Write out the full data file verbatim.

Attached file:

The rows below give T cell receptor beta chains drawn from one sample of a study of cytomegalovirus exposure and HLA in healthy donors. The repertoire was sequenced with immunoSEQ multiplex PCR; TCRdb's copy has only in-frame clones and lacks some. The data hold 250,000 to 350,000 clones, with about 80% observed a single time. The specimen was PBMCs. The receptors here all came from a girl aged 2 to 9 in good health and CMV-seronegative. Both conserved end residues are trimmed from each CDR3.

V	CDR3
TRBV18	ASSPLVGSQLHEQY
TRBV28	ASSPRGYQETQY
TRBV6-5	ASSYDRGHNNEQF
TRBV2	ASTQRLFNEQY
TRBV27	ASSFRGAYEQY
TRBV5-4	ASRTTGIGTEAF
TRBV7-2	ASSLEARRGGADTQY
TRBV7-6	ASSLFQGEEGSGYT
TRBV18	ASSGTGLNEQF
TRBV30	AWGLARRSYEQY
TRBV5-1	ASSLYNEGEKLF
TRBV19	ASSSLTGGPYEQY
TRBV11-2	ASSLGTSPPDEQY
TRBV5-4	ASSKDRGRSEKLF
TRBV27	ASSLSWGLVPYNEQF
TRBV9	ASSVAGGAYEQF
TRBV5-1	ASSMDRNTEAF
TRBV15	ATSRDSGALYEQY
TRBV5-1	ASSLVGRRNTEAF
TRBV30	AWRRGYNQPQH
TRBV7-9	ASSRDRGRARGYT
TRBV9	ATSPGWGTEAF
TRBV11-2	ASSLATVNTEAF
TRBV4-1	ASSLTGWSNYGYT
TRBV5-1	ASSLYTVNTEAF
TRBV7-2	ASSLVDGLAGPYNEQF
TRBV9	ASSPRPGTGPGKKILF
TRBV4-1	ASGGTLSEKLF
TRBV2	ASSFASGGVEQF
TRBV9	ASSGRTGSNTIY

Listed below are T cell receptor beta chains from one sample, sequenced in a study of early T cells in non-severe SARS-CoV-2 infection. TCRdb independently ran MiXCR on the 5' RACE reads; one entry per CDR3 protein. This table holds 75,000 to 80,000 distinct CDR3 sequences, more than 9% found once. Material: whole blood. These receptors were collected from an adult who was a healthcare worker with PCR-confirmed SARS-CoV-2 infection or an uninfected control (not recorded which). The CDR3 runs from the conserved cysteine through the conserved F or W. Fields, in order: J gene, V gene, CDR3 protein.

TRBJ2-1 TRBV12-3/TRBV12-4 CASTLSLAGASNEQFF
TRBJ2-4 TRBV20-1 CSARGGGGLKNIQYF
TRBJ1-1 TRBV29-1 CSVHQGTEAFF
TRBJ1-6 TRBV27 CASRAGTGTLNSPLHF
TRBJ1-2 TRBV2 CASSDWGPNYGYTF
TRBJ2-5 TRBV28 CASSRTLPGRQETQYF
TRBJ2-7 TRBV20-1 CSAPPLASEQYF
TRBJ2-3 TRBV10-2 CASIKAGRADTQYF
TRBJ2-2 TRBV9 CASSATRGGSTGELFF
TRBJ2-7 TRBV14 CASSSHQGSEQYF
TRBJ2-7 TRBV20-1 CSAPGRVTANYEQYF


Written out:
The rows below give T cell receptor beta chains drawn from one sample of a study of cytomegalovirus exposure and HLA in healthy donors. The repertoire was sequenced with immunoSEQ multiplex PCR; TCRdb's copy has only in-frame clones and lacks some. The data hold 250,000 to 350,000 clones, with about 80% observed a single time. The specimen was PBMCs. The receptors here all came from a girl aged 2 to 9 in good health and CMV-seronegative. Both conserved end residues are trimmed from each CDR3.

V	CDR3
TRBV18	ASSPLVGSQLHEQY
TRBV28	ASSPRGYQETQY
TRBV6-5	ASSYDRGHNNEQF
TRBV2	ASTQRLFNEQY
TRBV27	ASSFRGAYEQY
TRBV5-4	ASRTTGIGTEAF
TRBV7-2	ASSLEARRGGADTQY
TRBV7-6	ASSLFQGEEGSGYT
TRBV18	ASSGTGLNEQF
TRBV30	AWGLARRSYEQY
TRBV5-1	ASSLYNEGEKLF
TRBV19	ASSSLTGGPYEQY
TRBV11-2	ASSLGTSPPDEQY
TRBV5-4	ASSKDRGRSEKLF
TRBV27	ASSLSWGLVPYNEQF
TRBV9	ASSVAGGAYEQF
TRBV5-1	ASSMDRNTEAF
TRBV15	ATSRDSGALYEQY
TRBV5-1	ASSLVGRRNTEAF
TRBV30	AWRRGYNQPQH
TRBV7-9	ASSRDRGRARGYT
TRBV9	ATSPGWGTEAF
TRBV11-2	ASSLATVNTEAF
TRBV4-1	ASSLTGWSNYGYT
TRBV5-1	ASSLYTVNTEAF
TRBV7-2	ASSLVDGLAGPYNEQF
TRBV9	ASSPRPGTGPGKKILF
TRBV4-1	ASGGTLSEKLF
TRBV2	ASSFASGGVEQF
TRBV9	ASSGRTGSNTIY

Listed below are T cell receptor beta chains from one sample, sequenced in a study of early T cells in non-severe SARS-CoV-2 infection. TCRdb independently ran MiXCR on the 5' RACE reads; one entry per CDR3 protein. This table holds 75,000 to 80,000 distinct CDR3 sequences, more than 9% found once. Material: whole blood. These receptors were collected from an adult who was a healthcare worker with PCR-confirmed SARS-CoV-2 infection or an uninfected control (not recorded which). The CDR3 runs from the conserved cysteine through the conserved F or W. Fields, in order: J gene, V gene, CDR3 protein.

TRBJ2-1 TRBV12-3/TRBV12-4 CASTLSLAGASNEQFF
TRBJ2-4 TRBV20-1 CSARGGGGLKNIQYF
TRBJ1-1 TRBV29-1 CSVHQGTEAFF
TRBJ1-6 TRBV27 CASRAGTGTLNSPLHF
TRBJ1-2 TRBV2 CASSDWGPNYGYTF
TRBJ2-5 TRBV28 CASSRTLPGRQETQYF
TRBJ2-7 TRBV20-1 CSAPPLASEQYF
TRBJ2-3 TRBV10-2 CASIKAGRADTQYF
TRBJ2-2 TRBV9 CASSATRGGSTGELFF
TRBJ2-7 TRBV14 CASSSHQGSEQYF
TRBJ2-7 TRBV20-1 CSAPGRVTANYEQYF